Positive Impressions
• Be available and help the recruiter. A recruiter can be a good friend and values your input.
• When your schedule is tight, suggest a time to talk.
• Listen carefully to the position being discussed. If you are not interested, immediately let the consultant know and offer to come up with suggestions of possible candidates or where the consultant might find strong candidates.
• Always have a resume handy. Make sure your resume is accurate and that spelling is correct.
• Look your best when you show up for an interview. Be yourself and show you care.
• When you show up for your interview, make sure you have done research on the client. If it is a retailer, make sure you have visited a store first.

Negative Impressions
• Avoiding contact with the recruiter sends a negative message.
• Avoid being derogative about the client or the position. What is unacceptable to you is always an opportunity for someone else.
• If you are interested, avoid exaggerating your credentials and experience. This information always gets checked in the recruitment process.
• Don’t go around a consultant and directly to the employer
• Avoid missing or being late for your appointments.

Recruiters retained by a client and represent that client. They are bound to a code of ethics which best represents the client. They will keep your information confidential and will work with you to get accurate information on your background to demonstrate to the client why you are an appropriate candidate. The relationship the recruiter and the candidate build is important so the recruiter can best present you.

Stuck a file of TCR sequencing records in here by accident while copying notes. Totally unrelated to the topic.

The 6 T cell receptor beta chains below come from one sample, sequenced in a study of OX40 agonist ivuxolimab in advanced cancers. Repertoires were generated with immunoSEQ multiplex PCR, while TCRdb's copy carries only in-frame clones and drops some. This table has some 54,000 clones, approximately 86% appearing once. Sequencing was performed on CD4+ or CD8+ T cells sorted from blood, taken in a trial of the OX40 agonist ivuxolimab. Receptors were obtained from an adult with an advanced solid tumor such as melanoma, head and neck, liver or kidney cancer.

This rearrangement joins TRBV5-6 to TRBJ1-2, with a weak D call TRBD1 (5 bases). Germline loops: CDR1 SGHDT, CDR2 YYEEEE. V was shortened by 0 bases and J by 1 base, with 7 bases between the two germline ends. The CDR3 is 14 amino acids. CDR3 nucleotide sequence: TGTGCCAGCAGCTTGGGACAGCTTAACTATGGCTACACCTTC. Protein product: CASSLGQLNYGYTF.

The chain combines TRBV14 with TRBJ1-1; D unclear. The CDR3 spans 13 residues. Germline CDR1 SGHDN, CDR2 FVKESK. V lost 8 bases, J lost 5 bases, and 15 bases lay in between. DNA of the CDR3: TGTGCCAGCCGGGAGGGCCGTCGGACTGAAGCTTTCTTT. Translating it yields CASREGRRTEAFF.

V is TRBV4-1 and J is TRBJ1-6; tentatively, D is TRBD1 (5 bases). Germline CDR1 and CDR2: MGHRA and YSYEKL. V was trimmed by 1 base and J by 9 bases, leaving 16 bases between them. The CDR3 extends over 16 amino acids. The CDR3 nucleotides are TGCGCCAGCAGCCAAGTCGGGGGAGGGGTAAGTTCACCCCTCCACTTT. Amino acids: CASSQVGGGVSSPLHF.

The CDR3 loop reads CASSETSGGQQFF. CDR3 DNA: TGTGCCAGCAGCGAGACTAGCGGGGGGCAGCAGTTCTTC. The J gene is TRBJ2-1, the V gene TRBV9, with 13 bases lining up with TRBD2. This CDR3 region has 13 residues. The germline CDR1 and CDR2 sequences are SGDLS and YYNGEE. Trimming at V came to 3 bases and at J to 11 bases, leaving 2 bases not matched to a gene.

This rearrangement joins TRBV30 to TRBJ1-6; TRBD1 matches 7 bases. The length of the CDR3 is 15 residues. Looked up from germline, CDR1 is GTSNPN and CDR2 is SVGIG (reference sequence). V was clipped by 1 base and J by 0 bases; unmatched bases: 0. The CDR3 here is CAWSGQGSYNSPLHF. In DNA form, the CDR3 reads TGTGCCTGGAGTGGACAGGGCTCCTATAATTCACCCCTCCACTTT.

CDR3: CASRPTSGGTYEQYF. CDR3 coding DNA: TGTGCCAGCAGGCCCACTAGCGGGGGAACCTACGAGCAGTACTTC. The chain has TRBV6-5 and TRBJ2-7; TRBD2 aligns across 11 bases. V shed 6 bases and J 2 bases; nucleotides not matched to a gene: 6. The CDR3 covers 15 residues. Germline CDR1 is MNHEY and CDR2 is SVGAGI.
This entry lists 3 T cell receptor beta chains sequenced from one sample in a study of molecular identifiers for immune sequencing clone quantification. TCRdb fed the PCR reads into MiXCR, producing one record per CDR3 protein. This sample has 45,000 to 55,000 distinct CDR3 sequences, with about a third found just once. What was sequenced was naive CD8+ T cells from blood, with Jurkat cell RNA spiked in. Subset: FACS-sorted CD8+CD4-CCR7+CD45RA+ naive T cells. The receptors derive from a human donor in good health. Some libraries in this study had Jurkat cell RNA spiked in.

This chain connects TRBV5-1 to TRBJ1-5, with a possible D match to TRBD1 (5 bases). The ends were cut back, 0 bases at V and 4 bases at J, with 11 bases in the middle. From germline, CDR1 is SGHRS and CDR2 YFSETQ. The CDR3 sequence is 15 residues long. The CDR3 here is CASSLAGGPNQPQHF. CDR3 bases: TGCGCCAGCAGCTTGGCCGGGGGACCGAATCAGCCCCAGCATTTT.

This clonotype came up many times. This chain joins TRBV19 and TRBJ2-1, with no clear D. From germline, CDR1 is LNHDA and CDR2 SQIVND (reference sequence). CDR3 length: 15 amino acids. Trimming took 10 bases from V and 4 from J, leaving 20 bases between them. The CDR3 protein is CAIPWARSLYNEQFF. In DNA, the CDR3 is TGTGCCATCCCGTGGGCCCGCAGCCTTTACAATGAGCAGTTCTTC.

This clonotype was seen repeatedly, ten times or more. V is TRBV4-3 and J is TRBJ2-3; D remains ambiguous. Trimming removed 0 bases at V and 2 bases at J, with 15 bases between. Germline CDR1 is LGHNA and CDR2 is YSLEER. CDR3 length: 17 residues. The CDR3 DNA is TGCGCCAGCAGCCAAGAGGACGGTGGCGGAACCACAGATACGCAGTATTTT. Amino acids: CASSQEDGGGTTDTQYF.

Some recruiters work on a contingency basis. That means they are not necessarily working with the client on an exclusive basis. They are also not bound to the same code of ethics retained firms follow. As a result, you should be cautious when working with recruiters who are not retained.

You have the right and should ask each recruiter who calls if they are working on a retainer basis.

How Do I Explain A Gap In My Employment History

Monday, October 4th, 2010


I often discover a gap in a candidate’s employment history while reviewing their resume. What is surprising is that so many individuals do not know what to do about these employment gaps. Some individuals try to hide it, which is lying. Others try to stumble through an explanation which makes an employer suspicious.

There are many reasons for a gap in your employment history. These could be:

  • Your employer went out of business leaving you looking for employment.
  • Your employer terminated your employment due to a staff reduction.
  • Your employer terminated you for cause.
  • Or, you quit.


Any of these reasons could leave you with an employment gap while you were looking for a new career. Sometimes, the gap is longer because of an economic downturn or because your family did not want to relocate.

What ever the reason, you should show the employment gap on your resume and be ready to fully explain what you were doing during that time. If you do not have a prepared and honest explanation it will lead prospective employers to think that something else was going on in your life … maybe incarceration.